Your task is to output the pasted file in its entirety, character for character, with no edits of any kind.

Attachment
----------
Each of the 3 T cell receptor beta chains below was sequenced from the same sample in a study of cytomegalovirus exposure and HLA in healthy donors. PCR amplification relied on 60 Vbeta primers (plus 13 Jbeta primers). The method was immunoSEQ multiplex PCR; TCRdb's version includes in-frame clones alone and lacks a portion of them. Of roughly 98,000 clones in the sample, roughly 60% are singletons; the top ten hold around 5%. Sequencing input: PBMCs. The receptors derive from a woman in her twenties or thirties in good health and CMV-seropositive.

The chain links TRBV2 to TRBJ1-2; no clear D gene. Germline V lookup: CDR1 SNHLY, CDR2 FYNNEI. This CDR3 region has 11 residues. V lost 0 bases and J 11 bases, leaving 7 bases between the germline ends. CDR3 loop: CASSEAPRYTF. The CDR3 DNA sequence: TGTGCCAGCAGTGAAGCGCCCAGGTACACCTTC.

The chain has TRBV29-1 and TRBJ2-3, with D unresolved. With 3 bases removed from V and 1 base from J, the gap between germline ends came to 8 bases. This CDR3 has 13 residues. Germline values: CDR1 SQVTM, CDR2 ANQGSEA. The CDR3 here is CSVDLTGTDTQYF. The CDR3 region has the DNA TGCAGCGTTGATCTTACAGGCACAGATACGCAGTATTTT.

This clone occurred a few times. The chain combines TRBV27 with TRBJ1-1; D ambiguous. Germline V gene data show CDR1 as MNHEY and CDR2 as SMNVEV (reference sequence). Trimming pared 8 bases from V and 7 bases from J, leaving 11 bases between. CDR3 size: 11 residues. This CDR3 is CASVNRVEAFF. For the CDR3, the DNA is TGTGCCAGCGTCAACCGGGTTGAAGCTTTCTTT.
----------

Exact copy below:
Each of the 3 T cell receptor beta chains below was sequenced from the same sample in a study of cytomegalovirus exposure and HLA in healthy donors. PCR amplification relied on 60 Vbeta primers (plus 13 Jbeta primers). The method was immunoSEQ multiplex PCR; TCRdb's version includes in-frame clones alone and lacks a portion of them. Of roughly 98,000 clones in the sample, roughly 60% are singletons; the top ten hold around 5%. Sequencing input: PBMCs. The receptors derive from a woman in her twenties or thirties in good health and CMV-seropositive.

The chain links TRBV2 to TRBJ1-2; no clear D gene. Germline V lookup: CDR1 SNHLY, CDR2 FYNNEI. This CDR3 region has 11 residues. V lost 0 bases and J 11 bases, leaving 7 bases between the germline ends. CDR3 loop: CASSEAPRYTF. The CDR3 DNA sequence: TGTGCCAGCAGTGAAGCGCCCAGGTACACCTTC.

The chain has TRBV29-1 and TRBJ2-3, with D unresolved. With 3 bases removed from V and 1 base from J, the gap between germline ends came to 8 bases. This CDR3 has 13 residues. Germline values: CDR1 SQVTM, CDR2 ANQGSEA. The CDR3 here is CSVDLTGTDTQYF. The CDR3 region has the DNA TGCAGCGTTGATCTTACAGGCACAGATACGCAGTATTTT.

This clone occurred a few times. The chain combines TRBV27 with TRBJ1-1; D ambiguous. Germline V gene data show CDR1 as MNHEY and CDR2 as SMNVEV (reference sequence). Trimming pared 8 bases from V and 7 bases from J, leaving 11 bases between. CDR3 size: 11 residues. This CDR3 is CASVNRVEAFF. For the CDR3, the DNA is TGTGCCAGCGTCAACCGGGTTGAAGCTTTCTTT.